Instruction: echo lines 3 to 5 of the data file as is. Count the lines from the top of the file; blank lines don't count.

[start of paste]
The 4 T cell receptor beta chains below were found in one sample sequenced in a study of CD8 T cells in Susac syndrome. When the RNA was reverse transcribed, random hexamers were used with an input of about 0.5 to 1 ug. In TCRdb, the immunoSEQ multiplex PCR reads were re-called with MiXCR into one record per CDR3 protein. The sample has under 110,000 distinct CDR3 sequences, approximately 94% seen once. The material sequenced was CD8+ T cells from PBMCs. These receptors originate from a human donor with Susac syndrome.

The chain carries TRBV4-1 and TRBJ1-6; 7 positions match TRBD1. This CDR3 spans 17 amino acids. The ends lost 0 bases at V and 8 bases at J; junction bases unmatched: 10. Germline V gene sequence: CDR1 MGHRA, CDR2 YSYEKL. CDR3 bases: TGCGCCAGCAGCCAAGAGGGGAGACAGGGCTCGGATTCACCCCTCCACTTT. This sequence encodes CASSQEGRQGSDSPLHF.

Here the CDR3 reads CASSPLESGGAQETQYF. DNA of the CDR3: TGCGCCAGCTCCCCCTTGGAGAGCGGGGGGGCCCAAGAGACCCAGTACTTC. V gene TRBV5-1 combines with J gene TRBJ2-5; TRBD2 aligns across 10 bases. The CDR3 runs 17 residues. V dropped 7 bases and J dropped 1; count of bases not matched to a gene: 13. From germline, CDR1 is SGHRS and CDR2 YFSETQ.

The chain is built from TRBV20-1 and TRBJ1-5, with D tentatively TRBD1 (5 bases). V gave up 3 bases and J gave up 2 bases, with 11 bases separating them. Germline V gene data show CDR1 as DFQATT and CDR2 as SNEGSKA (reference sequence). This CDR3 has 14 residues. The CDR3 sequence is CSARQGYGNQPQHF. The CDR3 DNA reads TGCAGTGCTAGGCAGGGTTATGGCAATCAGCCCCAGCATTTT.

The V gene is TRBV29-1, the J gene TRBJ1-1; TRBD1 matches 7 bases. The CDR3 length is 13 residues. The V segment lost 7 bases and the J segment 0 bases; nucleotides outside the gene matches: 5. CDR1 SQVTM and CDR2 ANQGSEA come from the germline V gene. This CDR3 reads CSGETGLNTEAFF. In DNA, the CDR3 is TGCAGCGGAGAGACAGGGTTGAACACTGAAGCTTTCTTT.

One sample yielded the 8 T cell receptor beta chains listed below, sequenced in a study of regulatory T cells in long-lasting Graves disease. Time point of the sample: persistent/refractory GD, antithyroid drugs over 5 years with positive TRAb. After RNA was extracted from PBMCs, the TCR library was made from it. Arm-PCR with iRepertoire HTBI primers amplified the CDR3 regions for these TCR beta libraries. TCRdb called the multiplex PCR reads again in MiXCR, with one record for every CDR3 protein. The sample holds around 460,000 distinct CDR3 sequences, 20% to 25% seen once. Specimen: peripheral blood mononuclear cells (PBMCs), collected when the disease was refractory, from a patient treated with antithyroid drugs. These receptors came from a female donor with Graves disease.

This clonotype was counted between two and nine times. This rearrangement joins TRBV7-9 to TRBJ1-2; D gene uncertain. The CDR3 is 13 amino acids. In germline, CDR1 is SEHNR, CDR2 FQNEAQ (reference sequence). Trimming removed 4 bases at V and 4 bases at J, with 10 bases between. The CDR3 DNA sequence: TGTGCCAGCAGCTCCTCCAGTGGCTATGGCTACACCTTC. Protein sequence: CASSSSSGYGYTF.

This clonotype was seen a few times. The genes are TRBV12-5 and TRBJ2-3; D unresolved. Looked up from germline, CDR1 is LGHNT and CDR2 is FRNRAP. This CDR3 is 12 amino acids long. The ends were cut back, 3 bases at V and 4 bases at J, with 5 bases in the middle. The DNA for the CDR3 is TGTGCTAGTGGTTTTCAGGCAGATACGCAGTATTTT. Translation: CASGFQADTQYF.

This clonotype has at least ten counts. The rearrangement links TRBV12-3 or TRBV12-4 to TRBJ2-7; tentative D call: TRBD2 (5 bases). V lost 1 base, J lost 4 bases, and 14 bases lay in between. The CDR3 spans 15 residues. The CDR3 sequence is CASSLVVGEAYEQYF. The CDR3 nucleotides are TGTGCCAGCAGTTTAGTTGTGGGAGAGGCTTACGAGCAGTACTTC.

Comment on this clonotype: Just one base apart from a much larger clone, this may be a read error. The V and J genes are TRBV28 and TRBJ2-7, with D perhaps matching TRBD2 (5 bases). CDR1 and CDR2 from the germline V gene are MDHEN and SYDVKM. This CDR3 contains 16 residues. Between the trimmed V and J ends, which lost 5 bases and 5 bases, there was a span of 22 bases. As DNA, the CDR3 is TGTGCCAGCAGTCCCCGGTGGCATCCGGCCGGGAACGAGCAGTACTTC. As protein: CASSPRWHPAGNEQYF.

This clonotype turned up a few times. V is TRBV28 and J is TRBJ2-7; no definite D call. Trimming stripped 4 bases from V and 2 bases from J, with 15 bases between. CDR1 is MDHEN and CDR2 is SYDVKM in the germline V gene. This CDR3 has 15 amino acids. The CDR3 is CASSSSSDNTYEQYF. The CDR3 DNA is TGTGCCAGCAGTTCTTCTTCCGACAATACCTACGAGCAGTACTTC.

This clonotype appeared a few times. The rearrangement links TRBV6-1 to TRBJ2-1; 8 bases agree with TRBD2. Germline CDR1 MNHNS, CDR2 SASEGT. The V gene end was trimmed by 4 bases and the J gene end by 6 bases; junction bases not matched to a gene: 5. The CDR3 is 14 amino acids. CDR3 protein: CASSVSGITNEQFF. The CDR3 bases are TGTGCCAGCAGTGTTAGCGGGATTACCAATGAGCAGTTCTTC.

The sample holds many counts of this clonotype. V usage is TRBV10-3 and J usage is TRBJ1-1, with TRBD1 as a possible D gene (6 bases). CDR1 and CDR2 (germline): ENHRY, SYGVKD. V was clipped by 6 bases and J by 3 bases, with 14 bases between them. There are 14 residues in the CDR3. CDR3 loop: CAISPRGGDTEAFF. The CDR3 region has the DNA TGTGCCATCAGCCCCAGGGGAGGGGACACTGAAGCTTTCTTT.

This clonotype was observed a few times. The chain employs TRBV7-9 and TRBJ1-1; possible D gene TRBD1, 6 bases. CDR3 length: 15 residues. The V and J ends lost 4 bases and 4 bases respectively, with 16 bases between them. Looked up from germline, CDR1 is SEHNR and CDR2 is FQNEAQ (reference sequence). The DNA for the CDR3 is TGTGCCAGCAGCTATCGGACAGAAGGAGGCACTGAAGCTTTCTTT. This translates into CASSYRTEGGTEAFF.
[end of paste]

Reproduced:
Here the CDR3 reads CASSPLESGGAQETQYF. DNA of the CDR3: TGCGCCAGCTCCCCCTTGGAGAGCGGGGGGGCCCAAGAGACCCAGTACTTC. V gene TRBV5-1 combines with J gene TRBJ2-5; TRBD2 aligns across 10 bases. The CDR3 runs 17 residues. V dropped 7 bases and J dropped 1; count of bases not matched to a gene: 13. From germline, CDR1 is SGHRS and CDR2 YFSETQ.

The chain is built from TRBV20-1 and TRBJ1-5, with D tentatively TRBD1 (5 bases). V gave up 3 bases and J gave up 2 bases, with 11 bases separating them. Germline V gene data show CDR1 as DFQATT and CDR2 as SNEGSKA (reference sequence). This CDR3 has 14 residues. The CDR3 sequence is CSARQGYGNQPQHF. The CDR3 DNA reads TGCAGTGCTAGGCAGGGTTATGGCAATCAGCCCCAGCATTTT.

The V gene is TRBV29-1, the J gene TRBJ1-1; TRBD1 matches 7 bases. The CDR3 length is 13 residues. The V segment lost 7 bases and the J segment 0 bases; nucleotides outside the gene matches: 5. CDR1 SQVTM and CDR2 ANQGSEA come from the germline V gene. This CDR3 reads CSGETGLNTEAFF. In DNA, the CDR3 is TGCAGCGGAGAGACAGGGTTGAACACTGAAGCTTTCTTT.